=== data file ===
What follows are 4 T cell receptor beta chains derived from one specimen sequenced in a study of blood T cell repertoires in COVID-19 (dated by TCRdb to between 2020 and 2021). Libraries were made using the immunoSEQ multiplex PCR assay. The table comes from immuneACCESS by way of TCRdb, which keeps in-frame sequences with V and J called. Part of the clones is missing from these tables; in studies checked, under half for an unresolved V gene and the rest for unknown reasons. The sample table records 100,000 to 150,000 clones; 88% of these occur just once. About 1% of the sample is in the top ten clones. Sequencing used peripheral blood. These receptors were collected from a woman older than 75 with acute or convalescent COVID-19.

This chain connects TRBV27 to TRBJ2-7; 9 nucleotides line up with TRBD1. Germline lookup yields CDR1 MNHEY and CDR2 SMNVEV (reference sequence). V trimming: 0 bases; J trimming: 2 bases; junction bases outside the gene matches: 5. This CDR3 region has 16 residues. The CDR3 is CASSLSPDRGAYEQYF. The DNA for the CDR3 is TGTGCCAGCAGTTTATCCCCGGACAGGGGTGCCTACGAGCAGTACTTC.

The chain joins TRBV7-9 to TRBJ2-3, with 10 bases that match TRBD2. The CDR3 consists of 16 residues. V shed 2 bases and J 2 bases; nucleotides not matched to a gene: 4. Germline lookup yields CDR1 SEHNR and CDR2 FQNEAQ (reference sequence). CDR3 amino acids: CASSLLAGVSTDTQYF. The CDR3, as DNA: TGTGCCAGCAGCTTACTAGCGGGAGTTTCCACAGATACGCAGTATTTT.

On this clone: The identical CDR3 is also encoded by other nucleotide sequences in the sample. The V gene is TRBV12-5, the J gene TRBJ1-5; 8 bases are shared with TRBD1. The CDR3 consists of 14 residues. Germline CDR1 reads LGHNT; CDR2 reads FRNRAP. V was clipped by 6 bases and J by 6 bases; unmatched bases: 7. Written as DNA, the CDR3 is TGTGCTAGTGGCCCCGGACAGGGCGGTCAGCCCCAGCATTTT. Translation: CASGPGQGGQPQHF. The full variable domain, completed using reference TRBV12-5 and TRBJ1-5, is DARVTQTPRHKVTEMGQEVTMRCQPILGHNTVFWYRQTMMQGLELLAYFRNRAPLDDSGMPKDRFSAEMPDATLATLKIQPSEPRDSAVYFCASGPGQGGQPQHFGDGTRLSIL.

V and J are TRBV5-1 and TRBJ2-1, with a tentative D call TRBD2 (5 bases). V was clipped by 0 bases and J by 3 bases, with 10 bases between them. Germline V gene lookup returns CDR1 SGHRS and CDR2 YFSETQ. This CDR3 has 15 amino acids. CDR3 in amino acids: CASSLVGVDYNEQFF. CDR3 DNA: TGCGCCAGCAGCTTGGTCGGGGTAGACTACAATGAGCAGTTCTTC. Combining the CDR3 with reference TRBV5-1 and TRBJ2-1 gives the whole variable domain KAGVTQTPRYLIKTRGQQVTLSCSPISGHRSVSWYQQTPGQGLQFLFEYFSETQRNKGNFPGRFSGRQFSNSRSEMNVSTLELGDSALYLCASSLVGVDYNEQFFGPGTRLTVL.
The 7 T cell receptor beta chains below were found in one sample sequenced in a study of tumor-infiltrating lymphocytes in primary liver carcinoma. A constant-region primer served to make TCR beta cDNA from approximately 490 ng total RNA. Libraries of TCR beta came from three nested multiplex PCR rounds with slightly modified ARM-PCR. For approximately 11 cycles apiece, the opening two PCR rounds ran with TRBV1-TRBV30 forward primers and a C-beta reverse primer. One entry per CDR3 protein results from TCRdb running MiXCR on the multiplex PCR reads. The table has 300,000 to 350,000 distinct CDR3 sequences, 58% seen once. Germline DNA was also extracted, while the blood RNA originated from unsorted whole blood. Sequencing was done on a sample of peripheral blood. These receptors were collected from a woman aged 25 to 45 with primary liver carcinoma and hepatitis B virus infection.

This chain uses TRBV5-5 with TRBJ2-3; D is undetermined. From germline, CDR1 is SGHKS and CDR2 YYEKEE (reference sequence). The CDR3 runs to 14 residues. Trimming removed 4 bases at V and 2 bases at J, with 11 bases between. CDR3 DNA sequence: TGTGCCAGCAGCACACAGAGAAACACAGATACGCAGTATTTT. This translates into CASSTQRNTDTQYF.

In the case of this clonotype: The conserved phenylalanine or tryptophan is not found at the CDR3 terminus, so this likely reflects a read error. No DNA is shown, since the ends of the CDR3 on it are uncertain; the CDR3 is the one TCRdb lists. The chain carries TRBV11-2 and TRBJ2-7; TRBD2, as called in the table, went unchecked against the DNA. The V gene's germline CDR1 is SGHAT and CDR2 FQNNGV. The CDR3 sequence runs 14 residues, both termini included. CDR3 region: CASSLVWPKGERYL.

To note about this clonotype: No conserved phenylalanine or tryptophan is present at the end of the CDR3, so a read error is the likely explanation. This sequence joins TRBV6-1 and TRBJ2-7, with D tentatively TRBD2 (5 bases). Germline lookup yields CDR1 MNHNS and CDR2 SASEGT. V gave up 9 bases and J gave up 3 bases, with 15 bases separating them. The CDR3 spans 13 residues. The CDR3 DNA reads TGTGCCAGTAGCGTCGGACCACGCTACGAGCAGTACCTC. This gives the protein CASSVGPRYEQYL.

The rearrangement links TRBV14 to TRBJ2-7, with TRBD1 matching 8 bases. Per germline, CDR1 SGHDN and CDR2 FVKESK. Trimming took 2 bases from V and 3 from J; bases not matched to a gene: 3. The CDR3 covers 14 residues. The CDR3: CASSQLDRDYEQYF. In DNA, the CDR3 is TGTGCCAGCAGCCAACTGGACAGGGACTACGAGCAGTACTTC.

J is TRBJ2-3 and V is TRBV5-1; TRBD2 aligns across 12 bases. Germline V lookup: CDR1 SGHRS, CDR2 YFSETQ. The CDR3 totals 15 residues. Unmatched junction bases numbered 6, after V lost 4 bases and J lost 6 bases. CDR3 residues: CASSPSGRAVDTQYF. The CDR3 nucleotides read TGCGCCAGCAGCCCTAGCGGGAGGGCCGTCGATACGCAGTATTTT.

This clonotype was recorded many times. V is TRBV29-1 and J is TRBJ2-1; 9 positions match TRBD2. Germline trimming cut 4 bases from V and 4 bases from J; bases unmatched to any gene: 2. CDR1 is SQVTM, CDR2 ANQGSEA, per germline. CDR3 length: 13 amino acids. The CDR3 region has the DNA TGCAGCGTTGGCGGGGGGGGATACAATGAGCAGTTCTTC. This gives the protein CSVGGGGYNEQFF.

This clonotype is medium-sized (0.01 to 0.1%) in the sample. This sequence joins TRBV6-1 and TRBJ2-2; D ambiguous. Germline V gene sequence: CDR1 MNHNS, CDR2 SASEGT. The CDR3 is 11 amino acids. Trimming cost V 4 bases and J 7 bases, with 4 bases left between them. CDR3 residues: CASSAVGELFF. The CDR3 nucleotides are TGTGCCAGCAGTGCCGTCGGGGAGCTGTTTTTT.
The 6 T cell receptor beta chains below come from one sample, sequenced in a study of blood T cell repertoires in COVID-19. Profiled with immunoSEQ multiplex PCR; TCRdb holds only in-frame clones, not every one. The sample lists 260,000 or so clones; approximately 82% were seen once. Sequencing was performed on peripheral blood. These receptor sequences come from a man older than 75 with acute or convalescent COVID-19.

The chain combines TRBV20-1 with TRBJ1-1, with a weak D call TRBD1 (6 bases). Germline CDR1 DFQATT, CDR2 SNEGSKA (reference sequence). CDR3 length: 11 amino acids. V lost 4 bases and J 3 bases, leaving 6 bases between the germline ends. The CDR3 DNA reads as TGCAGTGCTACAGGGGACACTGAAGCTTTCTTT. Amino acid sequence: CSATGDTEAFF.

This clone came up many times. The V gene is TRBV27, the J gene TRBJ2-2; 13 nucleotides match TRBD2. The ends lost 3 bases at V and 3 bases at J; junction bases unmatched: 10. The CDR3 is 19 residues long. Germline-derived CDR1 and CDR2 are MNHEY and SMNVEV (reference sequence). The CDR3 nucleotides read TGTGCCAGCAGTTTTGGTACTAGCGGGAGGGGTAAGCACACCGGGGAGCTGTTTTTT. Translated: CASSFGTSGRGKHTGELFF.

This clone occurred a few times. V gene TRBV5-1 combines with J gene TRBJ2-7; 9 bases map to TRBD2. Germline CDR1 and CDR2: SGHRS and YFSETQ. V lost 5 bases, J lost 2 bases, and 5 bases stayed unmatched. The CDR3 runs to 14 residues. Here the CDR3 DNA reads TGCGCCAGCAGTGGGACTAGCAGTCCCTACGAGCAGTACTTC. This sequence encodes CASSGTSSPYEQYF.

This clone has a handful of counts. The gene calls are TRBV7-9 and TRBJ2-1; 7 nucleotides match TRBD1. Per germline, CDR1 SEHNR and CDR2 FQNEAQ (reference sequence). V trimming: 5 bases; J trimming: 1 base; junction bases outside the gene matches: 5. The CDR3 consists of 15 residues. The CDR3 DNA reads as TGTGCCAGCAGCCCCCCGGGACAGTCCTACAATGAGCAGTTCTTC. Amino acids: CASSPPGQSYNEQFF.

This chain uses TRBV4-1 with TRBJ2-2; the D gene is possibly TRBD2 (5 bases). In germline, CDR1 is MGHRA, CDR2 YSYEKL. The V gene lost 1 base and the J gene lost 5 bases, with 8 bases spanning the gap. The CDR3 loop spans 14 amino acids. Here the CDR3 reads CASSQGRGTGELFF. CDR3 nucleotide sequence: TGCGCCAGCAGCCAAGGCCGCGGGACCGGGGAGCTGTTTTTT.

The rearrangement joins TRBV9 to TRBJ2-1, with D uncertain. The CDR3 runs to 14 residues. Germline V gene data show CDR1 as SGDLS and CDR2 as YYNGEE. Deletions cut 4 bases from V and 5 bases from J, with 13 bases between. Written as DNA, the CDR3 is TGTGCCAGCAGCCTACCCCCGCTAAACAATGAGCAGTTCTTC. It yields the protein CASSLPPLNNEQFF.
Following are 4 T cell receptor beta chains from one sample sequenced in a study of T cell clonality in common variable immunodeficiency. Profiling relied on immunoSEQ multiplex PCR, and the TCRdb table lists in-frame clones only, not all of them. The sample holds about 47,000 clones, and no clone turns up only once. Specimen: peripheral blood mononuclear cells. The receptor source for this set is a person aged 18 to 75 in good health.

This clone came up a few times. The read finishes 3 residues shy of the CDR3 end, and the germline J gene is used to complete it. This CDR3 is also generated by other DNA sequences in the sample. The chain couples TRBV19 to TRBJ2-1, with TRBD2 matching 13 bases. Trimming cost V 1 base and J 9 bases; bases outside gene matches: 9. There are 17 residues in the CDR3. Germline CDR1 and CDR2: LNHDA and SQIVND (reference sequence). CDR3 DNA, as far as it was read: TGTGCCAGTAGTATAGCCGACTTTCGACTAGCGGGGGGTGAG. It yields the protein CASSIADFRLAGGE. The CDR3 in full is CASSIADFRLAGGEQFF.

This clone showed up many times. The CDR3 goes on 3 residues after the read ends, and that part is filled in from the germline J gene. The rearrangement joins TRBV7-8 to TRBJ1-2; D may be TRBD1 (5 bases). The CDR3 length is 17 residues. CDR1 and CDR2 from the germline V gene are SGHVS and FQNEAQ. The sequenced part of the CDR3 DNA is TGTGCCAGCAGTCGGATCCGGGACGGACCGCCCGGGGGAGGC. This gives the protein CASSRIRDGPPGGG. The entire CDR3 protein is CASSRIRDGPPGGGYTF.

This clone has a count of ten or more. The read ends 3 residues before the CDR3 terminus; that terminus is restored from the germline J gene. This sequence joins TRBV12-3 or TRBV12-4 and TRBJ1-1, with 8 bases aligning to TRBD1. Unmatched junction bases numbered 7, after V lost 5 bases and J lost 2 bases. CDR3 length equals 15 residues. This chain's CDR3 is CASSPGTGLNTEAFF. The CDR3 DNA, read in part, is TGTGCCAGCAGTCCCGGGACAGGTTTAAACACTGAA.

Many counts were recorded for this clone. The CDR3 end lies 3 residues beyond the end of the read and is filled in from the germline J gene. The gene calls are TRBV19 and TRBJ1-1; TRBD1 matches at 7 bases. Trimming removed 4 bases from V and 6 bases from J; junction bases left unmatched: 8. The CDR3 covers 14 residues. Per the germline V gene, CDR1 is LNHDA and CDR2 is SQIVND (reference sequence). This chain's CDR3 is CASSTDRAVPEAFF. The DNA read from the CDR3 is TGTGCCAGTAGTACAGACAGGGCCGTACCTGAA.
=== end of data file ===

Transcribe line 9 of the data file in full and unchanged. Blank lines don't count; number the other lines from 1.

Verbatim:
To note about this clonotype: No conserved phenylalanine or tryptophan is present at the end of the CDR3, so a read error is the likely explanation. This sequence joins TRBV6-1 and TRBJ2-7, with D tentatively TRBD2 (5 bases). Germline lookup yields CDR1 MNHNS and CDR2 SASEGT. V gave up 9 bases and J gave up 3 bases, with 15 bases separating them. The CDR3 spans 13 residues. The CDR3 DNA reads TGTGCCAGTAGCGTCGGACCACGCTACGAGCAGTACCTC. This gives the protein CASSVGPRYEQYL.